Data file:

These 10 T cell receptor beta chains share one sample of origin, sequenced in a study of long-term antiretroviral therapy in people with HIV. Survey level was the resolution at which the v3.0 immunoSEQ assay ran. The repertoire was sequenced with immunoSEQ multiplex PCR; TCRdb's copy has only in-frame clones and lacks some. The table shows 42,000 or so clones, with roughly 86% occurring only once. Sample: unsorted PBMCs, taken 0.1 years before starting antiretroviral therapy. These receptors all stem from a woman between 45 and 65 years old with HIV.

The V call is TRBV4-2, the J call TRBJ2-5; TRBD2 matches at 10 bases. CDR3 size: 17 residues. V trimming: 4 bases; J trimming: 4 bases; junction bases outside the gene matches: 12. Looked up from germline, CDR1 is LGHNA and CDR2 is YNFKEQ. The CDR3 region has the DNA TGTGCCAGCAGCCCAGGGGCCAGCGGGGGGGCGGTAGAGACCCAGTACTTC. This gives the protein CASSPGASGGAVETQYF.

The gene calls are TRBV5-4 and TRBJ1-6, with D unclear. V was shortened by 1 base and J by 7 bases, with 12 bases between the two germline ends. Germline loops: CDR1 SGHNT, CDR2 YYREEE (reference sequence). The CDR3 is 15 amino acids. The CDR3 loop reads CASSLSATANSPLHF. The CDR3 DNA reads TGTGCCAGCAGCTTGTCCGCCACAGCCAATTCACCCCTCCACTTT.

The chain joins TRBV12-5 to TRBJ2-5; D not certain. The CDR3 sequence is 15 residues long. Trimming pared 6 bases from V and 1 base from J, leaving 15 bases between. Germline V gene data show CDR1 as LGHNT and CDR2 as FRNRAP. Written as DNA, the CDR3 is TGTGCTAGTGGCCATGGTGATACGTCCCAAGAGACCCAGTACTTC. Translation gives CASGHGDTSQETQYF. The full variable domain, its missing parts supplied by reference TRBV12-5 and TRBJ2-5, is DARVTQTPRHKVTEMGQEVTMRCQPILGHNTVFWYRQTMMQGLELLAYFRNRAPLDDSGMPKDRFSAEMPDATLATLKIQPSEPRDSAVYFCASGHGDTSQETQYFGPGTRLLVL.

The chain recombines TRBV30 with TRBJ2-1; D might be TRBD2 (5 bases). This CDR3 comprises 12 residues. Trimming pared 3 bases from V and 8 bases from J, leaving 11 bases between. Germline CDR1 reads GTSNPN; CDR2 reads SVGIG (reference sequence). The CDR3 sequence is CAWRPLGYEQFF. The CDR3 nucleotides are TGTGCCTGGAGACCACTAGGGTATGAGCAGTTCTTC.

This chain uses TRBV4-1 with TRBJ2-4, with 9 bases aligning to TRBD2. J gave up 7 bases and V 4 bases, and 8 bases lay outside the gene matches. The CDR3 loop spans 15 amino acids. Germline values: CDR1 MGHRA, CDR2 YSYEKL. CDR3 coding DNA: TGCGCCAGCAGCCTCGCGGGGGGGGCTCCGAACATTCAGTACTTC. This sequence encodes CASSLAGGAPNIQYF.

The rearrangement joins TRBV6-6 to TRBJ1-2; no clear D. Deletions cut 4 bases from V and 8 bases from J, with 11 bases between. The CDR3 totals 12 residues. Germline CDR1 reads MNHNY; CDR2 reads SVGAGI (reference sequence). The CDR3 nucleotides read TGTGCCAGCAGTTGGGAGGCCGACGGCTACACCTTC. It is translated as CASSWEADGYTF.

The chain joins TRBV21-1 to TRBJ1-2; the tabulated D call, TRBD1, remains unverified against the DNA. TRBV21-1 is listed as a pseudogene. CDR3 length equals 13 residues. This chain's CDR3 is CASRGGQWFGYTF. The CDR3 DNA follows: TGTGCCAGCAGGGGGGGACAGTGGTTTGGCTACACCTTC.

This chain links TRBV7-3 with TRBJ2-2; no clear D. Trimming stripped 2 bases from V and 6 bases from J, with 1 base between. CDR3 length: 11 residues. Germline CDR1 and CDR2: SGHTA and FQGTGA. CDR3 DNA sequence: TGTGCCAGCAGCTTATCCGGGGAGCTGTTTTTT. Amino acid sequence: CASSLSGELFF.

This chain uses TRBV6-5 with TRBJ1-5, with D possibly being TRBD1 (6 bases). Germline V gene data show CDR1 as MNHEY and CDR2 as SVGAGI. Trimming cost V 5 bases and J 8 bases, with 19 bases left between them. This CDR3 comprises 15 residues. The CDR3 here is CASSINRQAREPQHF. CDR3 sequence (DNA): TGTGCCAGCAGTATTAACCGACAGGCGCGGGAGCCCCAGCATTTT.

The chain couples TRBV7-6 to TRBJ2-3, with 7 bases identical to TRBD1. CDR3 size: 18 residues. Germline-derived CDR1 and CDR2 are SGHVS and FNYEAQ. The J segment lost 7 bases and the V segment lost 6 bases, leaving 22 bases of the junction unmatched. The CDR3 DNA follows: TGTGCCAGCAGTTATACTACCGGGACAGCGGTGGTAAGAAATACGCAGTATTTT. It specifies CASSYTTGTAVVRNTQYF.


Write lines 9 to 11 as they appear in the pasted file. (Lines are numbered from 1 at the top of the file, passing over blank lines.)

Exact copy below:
This chain links TRBV7-3 with TRBJ2-2; no clear D. Trimming stripped 2 bases from V and 6 bases from J, with 1 base between. CDR3 length: 11 residues. Germline CDR1 and CDR2: SGHTA and FQGTGA. CDR3 DNA sequence: TGTGCCAGCAGCTTATCCGGGGAGCTGTTTTTT. Amino acid sequence: CASSLSGELFF.

This chain uses TRBV6-5 with TRBJ1-5, with D possibly being TRBD1 (6 bases). Germline V gene data show CDR1 as MNHEY and CDR2 as SVGAGI. Trimming cost V 5 bases and J 8 bases, with 19 bases left between them. This CDR3 comprises 15 residues. The CDR3 here is CASSINRQAREPQHF. CDR3 sequence (DNA): TGTGCCAGCAGTATTAACCGACAGGCGCGGGAGCCCCAGCATTTT.

The chain couples TRBV7-6 to TRBJ2-3, with 7 bases identical to TRBD1. CDR3 size: 18 residues. Germline-derived CDR1 and CDR2 are SGHVS and FNYEAQ. The J segment lost 7 bases and the V segment lost 6 bases, leaving 22 bases of the junction unmatched. The CDR3 DNA follows: TGTGCCAGCAGTTATACTACCGGGACAGCGGTGGTAAGAAATACGCAGTATTTT. It specifies CASSYTTGTAVVRNTQYF.